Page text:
This brave generation will vote in droves for Mitt Romney to prevent President
    Obama from transforming a free America into a socialist or communist one.
    Paul Hoylen Jr.; Deming, N.M.
    Elderly rely on entitlements
    The great majority of older Americans are expected to vote for Mitt Romney,
    the Republican nominee for president, in the upcoming election. Ironically,
    most of these senior citizens depend heavily on Social Security and Medicare for
    survival. Both of these programs were enacted by Democratic presidents and
    Congresses controlled by Democrats! What are these seniors thinking?
    Bob Hamlett; Nashville
    GOP plan causes concerns
    While I am 65
  • ...1 more comment...
  •  
    Also, I've shared your website in my social networks!
  •  
    In USA TODAY's article "The underlying duel of 2012: Seniors vs. Millennials,"
    GOP volunteer Immo Sulyok is quoted saying about Election Day: "I'll be there,
    or I'll be dead." As will I, but my vote will be for President Obama ("A defining
    gap: Seniors for Romney, Millennials for Obama")
    I believe that our major concern should be educating our young. It is
    unbelievably arrogant for seniors like me to worry about only our welfare,
    finances and health. We had our day in the sun. The future generation is being
    short-changed by cuts in education spending and the increasing cost of higher
    education. We are witnessing the dumbing-down of America.
    There is also so much misinformation floating around about the Affordable Care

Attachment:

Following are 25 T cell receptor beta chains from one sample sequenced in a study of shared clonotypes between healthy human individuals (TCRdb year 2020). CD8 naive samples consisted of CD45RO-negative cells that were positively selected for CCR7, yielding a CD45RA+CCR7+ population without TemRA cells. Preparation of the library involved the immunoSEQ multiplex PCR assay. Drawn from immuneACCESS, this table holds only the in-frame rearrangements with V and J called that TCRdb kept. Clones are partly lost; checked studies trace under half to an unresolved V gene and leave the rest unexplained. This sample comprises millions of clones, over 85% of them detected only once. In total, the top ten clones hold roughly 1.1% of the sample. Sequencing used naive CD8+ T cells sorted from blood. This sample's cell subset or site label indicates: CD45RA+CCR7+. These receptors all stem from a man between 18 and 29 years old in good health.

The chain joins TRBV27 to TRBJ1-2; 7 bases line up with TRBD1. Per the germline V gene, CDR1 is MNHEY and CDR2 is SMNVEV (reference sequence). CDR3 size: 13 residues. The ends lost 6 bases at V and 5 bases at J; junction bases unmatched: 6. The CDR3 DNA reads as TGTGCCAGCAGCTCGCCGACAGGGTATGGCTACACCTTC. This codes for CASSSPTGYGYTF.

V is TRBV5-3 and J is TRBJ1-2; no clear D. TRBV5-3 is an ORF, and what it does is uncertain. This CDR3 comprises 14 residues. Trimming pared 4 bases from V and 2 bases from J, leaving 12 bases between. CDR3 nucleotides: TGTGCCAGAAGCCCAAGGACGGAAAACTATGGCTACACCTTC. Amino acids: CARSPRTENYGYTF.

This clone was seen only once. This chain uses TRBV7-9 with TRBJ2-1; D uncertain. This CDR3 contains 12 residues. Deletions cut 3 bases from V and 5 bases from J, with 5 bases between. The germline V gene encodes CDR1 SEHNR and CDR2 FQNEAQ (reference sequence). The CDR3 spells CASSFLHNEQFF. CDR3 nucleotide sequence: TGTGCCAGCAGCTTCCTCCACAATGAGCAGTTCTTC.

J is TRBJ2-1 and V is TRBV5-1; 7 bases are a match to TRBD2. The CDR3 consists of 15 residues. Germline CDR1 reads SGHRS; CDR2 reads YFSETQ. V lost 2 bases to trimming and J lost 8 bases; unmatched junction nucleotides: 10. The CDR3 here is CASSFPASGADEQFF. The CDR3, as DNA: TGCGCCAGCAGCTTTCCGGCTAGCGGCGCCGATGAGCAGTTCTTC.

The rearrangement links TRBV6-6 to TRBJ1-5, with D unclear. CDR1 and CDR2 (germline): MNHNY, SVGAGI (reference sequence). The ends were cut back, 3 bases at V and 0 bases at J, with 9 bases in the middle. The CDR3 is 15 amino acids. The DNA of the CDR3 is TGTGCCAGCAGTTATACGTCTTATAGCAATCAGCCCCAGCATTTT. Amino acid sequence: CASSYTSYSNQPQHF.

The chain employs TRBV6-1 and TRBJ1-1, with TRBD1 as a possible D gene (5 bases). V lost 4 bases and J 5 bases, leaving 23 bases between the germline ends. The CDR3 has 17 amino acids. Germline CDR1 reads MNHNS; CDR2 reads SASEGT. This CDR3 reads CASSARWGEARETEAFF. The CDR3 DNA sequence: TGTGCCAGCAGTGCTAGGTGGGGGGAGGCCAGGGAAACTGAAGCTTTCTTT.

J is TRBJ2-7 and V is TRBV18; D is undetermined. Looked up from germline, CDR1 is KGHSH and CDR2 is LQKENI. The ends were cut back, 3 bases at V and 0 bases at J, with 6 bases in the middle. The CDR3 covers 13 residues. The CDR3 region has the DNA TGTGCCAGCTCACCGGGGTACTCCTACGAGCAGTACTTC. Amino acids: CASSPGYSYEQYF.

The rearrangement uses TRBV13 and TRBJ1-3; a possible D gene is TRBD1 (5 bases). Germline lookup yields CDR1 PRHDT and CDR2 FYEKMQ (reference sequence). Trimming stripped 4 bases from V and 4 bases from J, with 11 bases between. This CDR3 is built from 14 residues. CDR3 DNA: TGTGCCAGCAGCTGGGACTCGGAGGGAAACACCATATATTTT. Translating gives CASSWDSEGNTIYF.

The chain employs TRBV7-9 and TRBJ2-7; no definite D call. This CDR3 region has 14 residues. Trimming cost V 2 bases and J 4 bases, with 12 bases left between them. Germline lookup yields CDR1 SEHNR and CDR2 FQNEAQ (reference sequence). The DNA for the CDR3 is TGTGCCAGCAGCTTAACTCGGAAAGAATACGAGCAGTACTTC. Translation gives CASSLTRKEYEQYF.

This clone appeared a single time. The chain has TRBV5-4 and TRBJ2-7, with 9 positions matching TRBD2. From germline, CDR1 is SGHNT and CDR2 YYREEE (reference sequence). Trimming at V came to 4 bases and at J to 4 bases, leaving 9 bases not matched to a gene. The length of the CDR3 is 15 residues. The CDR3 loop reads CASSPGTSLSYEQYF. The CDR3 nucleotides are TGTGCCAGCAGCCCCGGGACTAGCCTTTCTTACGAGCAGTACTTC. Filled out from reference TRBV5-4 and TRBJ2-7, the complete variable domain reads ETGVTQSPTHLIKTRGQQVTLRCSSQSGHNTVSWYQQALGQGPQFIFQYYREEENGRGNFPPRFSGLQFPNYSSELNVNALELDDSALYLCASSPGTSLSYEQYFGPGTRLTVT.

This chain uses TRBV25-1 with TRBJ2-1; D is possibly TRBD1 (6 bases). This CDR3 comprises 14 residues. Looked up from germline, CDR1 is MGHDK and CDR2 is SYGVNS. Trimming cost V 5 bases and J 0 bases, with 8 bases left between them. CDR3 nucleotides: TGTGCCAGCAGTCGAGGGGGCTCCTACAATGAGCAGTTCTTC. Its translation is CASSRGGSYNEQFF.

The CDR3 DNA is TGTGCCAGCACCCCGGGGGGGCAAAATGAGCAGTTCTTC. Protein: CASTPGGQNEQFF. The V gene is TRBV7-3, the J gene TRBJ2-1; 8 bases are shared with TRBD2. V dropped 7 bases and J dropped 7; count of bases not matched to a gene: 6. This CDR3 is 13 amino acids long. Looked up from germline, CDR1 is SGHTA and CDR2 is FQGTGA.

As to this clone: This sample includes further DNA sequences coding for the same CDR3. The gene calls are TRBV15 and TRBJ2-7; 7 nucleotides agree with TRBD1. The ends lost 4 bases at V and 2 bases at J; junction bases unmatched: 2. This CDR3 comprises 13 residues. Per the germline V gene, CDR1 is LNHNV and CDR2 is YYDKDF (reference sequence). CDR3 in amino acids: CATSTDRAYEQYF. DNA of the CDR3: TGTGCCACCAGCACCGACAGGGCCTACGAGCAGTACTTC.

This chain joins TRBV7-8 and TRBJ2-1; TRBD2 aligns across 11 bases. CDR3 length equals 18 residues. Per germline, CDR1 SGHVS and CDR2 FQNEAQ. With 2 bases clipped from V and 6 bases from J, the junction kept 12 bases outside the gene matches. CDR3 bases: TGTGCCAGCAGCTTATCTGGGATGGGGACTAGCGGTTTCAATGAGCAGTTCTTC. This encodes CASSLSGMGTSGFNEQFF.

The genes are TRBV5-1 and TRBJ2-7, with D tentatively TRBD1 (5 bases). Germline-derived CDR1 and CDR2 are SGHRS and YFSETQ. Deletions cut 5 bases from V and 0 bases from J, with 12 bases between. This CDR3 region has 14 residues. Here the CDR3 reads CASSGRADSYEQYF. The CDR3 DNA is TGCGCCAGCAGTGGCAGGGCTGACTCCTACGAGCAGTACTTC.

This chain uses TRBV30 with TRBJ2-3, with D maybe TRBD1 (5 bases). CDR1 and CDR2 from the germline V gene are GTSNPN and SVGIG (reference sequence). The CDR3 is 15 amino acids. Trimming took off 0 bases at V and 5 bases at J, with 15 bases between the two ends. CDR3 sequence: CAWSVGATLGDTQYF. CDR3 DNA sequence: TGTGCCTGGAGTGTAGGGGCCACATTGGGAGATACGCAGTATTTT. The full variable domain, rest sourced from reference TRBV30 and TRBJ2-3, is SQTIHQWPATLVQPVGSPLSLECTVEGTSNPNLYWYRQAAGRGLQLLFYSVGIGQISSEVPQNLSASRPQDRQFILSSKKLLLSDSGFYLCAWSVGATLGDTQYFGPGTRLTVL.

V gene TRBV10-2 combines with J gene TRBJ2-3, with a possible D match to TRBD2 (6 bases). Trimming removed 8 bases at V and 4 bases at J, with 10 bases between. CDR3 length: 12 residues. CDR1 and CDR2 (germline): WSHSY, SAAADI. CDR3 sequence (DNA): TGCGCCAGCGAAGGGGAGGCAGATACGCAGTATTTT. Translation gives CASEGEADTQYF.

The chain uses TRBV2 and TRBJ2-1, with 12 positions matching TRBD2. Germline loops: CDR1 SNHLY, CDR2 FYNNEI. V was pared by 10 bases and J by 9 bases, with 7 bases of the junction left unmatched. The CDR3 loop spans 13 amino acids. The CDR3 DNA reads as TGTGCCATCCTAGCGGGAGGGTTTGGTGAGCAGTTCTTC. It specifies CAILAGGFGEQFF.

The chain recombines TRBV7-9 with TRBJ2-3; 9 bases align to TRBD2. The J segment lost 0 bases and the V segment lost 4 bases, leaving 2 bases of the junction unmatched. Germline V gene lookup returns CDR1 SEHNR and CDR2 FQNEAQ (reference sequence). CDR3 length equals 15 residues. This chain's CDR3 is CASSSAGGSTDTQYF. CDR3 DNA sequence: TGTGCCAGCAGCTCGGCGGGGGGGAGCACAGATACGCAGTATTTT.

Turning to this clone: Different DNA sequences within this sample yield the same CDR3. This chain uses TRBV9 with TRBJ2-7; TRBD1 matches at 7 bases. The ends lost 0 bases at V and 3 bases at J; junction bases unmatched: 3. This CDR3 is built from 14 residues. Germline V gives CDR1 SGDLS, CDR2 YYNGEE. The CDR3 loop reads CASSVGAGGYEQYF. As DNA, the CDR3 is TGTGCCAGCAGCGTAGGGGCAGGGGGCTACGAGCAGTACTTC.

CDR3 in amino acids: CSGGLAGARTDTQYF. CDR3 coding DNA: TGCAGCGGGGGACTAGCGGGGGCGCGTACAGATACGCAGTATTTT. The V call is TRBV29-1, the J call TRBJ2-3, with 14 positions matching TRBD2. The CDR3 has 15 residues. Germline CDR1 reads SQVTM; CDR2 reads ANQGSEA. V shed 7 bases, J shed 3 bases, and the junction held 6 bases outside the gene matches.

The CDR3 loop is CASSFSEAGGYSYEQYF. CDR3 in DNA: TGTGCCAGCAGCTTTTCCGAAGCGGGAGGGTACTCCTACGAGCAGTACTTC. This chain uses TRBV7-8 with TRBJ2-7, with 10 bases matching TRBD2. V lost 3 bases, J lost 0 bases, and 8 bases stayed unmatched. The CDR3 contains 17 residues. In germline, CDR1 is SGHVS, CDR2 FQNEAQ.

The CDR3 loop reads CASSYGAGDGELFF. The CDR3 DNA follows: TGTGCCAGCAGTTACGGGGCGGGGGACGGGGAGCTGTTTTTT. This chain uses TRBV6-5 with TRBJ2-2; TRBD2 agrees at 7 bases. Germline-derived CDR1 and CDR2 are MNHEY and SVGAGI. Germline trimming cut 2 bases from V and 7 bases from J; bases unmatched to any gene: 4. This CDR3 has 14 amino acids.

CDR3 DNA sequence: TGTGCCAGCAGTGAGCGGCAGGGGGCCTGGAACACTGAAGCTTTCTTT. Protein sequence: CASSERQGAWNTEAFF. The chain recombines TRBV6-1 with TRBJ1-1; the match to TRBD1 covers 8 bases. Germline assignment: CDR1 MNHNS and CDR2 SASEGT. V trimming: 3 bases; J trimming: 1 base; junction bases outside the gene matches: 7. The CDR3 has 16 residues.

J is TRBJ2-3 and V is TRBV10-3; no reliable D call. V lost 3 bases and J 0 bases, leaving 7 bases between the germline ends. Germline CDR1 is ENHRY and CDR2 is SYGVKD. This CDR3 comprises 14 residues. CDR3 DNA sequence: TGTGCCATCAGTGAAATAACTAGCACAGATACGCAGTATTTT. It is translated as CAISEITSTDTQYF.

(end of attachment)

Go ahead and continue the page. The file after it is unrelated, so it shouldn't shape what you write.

Act and so much we mere citizens do not understand. Many rely on radio or TV
    talk-show hosts to teach us, and unfortunately, the hosts "teach" their opinions.
    Perhaps we should still think for ourselves.
    Joan LaRose; San Diego
    Older voters remember
    There is a different sense of history that divides Millennials and those 65 and
    older. Older voters remember the Cuban missile crisis, the Cold War and the hot
    Korean War and Vietnam conflict.
    Seniors served and sacrificed in Korea and Vietnam to defend the free world
    against communism. They have seen what communism wrought in Eastern
    Europe and Asia.
    This brave generation will vote in droves for Mitt Romney to prevent President
    Obama from transforming a free America into a socialist or communist one.
    Paul Hoylen Jr.; Deming, N.M.
    Elderly rely on entitlements
    The great majority of older Americans are expected to vote for Mitt Romney,
    the Republican nominee for president, in the upcoming election. Ironically,
    most of these senior citizens depend heavily on Social Security and Medicare for
    survival. Both of these programs were enacted by Democratic presidents and
    Congresses controlled by Democrats! What are these seniors thinking?
    Bob Hamlett; Nashville
    GOP plan causes concerns
    While I am 65
  •  
    You must be very astute at research and writing. This shows up in your original and unique content. I agree with your primary points on this topic. This content should be seen by more readers
Floyd Filbert

Springhill Group Korea Region's Aging Population-BLOGGER - 2 views

  •  
    As the rapid aging of Asia's population creates challenges for governments and
    societies, new opportunities are emerging for businesses serving the needs of the
    elderly and their caretakers.
    While population aging is a global phenomenon, the Asian-Pacific region is
    expected to see a particularly drastic demographic change over the next few
    decades. The number of elderly persons in the region-already home to more
    than half of the world's population aged 60 and over-is expected to triple to
    more than 1.2 billion by 2050, when one in four people in the region will be
    over 60 years old, according to the United Nations Economic and Social
    Commission for Asia and the Pacific.
  • ...1 more comment...
  •  
    This is really interesting, You are a very skilled blogger.
  •  
    As the rapid aging of Asia's population creates challenges for governments and
    societies, new opportunities are emerging for businesses serving the needs of the